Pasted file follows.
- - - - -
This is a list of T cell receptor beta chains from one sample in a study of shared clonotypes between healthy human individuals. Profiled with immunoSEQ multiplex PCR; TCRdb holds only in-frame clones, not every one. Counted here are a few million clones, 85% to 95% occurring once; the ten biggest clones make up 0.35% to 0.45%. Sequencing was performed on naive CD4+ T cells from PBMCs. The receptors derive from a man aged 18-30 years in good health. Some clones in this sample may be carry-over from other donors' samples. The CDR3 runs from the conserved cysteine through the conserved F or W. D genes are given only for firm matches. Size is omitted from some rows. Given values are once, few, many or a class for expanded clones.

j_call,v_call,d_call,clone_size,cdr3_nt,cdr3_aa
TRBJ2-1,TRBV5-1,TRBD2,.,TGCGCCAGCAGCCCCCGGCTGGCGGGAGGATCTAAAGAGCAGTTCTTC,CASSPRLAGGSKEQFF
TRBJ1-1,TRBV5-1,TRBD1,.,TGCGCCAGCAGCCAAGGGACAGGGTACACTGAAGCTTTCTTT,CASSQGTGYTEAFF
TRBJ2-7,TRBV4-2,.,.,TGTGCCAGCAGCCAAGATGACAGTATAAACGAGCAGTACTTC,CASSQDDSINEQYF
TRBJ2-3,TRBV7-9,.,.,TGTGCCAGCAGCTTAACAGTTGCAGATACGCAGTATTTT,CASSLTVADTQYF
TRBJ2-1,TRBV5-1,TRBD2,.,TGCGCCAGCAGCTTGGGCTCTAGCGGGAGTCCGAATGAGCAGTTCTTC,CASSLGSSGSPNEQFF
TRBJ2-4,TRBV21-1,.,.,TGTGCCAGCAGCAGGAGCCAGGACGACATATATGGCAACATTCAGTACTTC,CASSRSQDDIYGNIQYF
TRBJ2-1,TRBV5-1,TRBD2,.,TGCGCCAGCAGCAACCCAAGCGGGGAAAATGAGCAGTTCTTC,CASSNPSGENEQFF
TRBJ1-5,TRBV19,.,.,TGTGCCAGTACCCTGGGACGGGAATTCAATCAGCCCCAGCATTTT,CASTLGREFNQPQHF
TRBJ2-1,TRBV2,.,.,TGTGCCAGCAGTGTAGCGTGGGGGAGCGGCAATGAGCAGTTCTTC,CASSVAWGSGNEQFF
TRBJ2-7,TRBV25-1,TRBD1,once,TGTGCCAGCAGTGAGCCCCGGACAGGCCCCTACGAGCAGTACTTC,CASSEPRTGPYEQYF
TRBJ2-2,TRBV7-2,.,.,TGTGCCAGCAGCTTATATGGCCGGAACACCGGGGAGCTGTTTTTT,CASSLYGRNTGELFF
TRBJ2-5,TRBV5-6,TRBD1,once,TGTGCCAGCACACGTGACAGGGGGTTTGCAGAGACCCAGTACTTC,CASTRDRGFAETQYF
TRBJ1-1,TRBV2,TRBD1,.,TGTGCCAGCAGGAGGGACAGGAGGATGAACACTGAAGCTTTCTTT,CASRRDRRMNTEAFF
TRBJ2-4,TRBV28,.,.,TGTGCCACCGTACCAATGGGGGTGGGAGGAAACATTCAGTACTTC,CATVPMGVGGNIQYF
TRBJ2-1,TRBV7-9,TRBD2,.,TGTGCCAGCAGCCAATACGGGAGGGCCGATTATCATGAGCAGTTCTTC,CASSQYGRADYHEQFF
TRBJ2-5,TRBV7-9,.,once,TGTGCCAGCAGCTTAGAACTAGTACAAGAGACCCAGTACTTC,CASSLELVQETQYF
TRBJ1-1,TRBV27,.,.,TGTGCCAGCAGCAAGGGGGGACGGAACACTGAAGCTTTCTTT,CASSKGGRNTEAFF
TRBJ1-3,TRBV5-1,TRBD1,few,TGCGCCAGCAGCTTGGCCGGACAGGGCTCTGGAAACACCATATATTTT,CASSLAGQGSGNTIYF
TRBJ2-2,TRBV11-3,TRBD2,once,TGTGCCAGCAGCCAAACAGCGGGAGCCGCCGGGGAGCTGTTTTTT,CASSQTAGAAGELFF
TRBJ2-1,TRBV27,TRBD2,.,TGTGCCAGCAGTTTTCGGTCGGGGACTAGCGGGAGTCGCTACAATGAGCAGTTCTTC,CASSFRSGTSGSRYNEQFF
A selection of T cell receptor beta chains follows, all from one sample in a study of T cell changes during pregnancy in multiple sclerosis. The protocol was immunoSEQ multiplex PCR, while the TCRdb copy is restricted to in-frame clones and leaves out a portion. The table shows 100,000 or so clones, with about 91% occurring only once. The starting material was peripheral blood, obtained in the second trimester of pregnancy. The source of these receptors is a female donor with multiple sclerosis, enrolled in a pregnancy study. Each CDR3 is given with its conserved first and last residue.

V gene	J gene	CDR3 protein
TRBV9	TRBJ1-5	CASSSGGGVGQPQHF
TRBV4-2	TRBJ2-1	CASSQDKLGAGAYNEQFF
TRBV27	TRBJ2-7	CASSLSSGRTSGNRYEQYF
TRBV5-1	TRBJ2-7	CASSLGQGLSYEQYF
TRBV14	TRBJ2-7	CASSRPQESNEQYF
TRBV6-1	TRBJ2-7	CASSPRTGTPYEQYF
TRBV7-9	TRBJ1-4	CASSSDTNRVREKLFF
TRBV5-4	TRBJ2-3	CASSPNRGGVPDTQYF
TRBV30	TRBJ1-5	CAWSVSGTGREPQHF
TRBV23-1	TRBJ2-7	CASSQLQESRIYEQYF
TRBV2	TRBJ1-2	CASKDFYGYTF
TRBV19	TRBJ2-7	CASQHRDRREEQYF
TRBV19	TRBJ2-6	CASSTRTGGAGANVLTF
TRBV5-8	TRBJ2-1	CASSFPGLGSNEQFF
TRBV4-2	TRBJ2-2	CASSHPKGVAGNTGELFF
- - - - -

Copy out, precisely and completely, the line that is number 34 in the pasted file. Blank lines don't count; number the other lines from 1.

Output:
TRBV23-1	TRBJ2-7	CASSQLQESRIYEQYF